Houston PD: Missing Texas tiger found safe, healthy
Houston Police tweeted a video of an officer petting the 9-month-old tiger, saying the cat had been found after a week-long search
By Juan A. Lozano
HOUSTON — A tiger that frightened residents after it was last seen briefly wandering around a Houston neighborhood has been found after a nearly week-long search and appears to be unharmed, police announced Saturday evening.
In a short video tweeted by Houston police, Cmdr. Ron Borza can be seen sitting next to the tiger, petting the animal and saying it has been a long week searching for it.
“But we got him, and he’s healthy,” Borza said as the wife of the man police allege is the animal's owner sat next to him and fed the tiger with a baby bottle. The tiger was being held at BARC, the city of Houston’s animal shelter, but was expected to be taken Sunday morning to the Cleveland Amory Black Beauty Ranch, an animal sanctuary in Murchison, Texas, located southeast of Dallas.
Authorities had been searching for the tiger, a 9-month-old male named India, since it was spotted May 9 in a west Houston neighborhood. At the time, it was nearly shot by an off-duty deputy before being whisked away in a car by Victor Hugo Cuevas, who police allege is the owner.
At a news conference later Saturday evening, Borza said that Cuevas' wife, Giorgiana, turned over the tiger to police on Saturday after a friend of hers reached out to officials at BARC.
“It is Victor’s tiger. That’s what I was told by (Giorgiana Cuevas) ... She says they’ve had that animal for nine months," Borza said. He alleged that the tiger was passed around to different people but that Cuevas' wife knew where the tiger was at all times this week as authorities searched for it.
Police are still trying to determine where exactly the tiger was held this week and if any charges related to having the tiger will be filed. Tigers are not allowed within Houston city limits under a city ordinance unless the handler, such as a zoo, is licensed to have exotic animals.
But Cuevas’ attorney, Michael W. Elliott, on Saturday night continued to insist his client doesn’t own the tiger, saying, “I am not sure it makes any difference who technically owns India as he does not have a birth certificate or title."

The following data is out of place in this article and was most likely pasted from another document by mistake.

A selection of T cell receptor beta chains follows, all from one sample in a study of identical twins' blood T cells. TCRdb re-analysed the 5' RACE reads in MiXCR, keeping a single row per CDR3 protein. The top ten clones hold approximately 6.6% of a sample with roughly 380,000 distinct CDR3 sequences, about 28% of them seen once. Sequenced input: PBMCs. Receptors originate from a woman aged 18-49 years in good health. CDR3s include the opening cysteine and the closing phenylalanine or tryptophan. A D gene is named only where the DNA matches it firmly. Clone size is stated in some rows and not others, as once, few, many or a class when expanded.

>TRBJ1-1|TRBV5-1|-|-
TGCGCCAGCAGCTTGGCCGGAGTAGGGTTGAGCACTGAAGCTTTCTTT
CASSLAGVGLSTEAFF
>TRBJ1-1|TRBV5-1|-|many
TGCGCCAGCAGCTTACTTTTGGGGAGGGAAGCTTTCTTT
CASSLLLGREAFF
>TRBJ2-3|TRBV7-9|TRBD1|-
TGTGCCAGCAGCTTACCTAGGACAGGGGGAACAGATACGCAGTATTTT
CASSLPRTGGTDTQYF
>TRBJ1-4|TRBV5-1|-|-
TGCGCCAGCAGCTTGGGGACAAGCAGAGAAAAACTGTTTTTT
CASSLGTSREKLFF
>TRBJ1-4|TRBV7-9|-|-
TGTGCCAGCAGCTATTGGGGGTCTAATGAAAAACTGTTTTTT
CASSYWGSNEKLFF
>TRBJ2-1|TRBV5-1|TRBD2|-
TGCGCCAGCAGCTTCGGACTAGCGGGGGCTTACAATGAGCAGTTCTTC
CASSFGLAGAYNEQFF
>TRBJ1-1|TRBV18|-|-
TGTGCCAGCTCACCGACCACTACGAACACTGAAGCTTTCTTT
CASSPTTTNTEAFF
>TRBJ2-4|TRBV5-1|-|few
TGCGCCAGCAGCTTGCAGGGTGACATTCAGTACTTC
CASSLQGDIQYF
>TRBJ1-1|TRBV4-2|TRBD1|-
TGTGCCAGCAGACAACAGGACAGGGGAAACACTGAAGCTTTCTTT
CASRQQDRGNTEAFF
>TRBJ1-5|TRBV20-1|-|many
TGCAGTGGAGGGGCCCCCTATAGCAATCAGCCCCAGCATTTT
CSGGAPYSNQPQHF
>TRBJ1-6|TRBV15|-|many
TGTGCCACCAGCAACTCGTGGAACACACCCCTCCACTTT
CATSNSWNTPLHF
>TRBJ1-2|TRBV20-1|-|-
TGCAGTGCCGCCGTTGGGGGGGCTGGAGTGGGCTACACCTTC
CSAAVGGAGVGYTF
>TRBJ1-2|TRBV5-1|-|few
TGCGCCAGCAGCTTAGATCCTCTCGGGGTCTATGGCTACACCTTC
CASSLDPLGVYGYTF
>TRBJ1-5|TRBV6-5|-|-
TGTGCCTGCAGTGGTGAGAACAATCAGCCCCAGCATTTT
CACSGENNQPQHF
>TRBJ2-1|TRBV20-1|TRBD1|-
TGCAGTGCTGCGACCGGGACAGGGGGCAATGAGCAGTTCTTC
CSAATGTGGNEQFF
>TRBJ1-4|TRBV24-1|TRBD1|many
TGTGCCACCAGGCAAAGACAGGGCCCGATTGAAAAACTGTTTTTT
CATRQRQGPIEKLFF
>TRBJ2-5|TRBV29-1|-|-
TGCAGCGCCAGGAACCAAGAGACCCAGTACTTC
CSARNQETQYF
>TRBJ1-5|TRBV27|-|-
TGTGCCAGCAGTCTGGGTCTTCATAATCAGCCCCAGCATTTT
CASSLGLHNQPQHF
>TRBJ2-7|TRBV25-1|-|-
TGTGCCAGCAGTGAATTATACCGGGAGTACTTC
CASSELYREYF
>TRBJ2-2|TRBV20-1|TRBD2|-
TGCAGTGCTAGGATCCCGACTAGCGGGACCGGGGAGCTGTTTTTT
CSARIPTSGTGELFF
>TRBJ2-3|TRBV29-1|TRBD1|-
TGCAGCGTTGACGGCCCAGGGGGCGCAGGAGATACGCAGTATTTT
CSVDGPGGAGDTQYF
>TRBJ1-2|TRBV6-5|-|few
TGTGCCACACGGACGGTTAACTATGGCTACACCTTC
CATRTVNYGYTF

“Victor was not the primary owner of India nor did India stay with him the majority of the time," Elliott told The Associated Press. “Victor was however involved in the caretaking of India often. Victor loves India as anyone else would love a favorite pet ... He treated India with love and fantastic treatment in all respects."
Cuevas was arrested Monday by Houston police and charged with evading arrest for allegedly fleeing his home with the tiger after officers had responded to a call about a dangerous animal.
At the time of his arrest by Houston police, Cuevas was already out on bond for a murder charge in a 2017 fatal shooting in neighboring Fort Bend County. Cuevas has maintained the shooting was self-defense, Elliott said.
Cuevas was released on a separate bond for the evading arrest charge on Wednesday. But prosecutors in Fort Bend County then sought to have him held with no bond on the murder charge. After an all-day hearing on Friday, a judge revoked Cuevas’ current $125,000 bond on the murder charge and issued a new bond for $300,000. He remains jailed.
During Friday’s court hearing, Waller County Sheriff’s Office Deputy Wes Manion, who lives in the Houston neighborhood where the tiger was seen, testified he interacted with the animal for about 10 minutes to make sure it didn’t go after someone else. He said Cuevas came out of his house yelling, “Don’t kill it,” grabbed the tiger by the collar and kissed its head before leading it back inside his home. Various videos of the tiger's encounter with Manion were posted on social media.
Elliott has said Cuevas did nothing illegal because Texas has no statewide law forbidding private ownership of tigers and other exotic animals.
Borza said that an exotic animal like a tiger should never be kept in a home. While India seemed domesticated, the tiger already weighs 175 pounds (79 kg), it can “do a lot of damage" and will only get bigger, he said.
“He will be going to a sanctuary ... where hopefully he’ll live the rest of his life in a very safe environment," Borza said.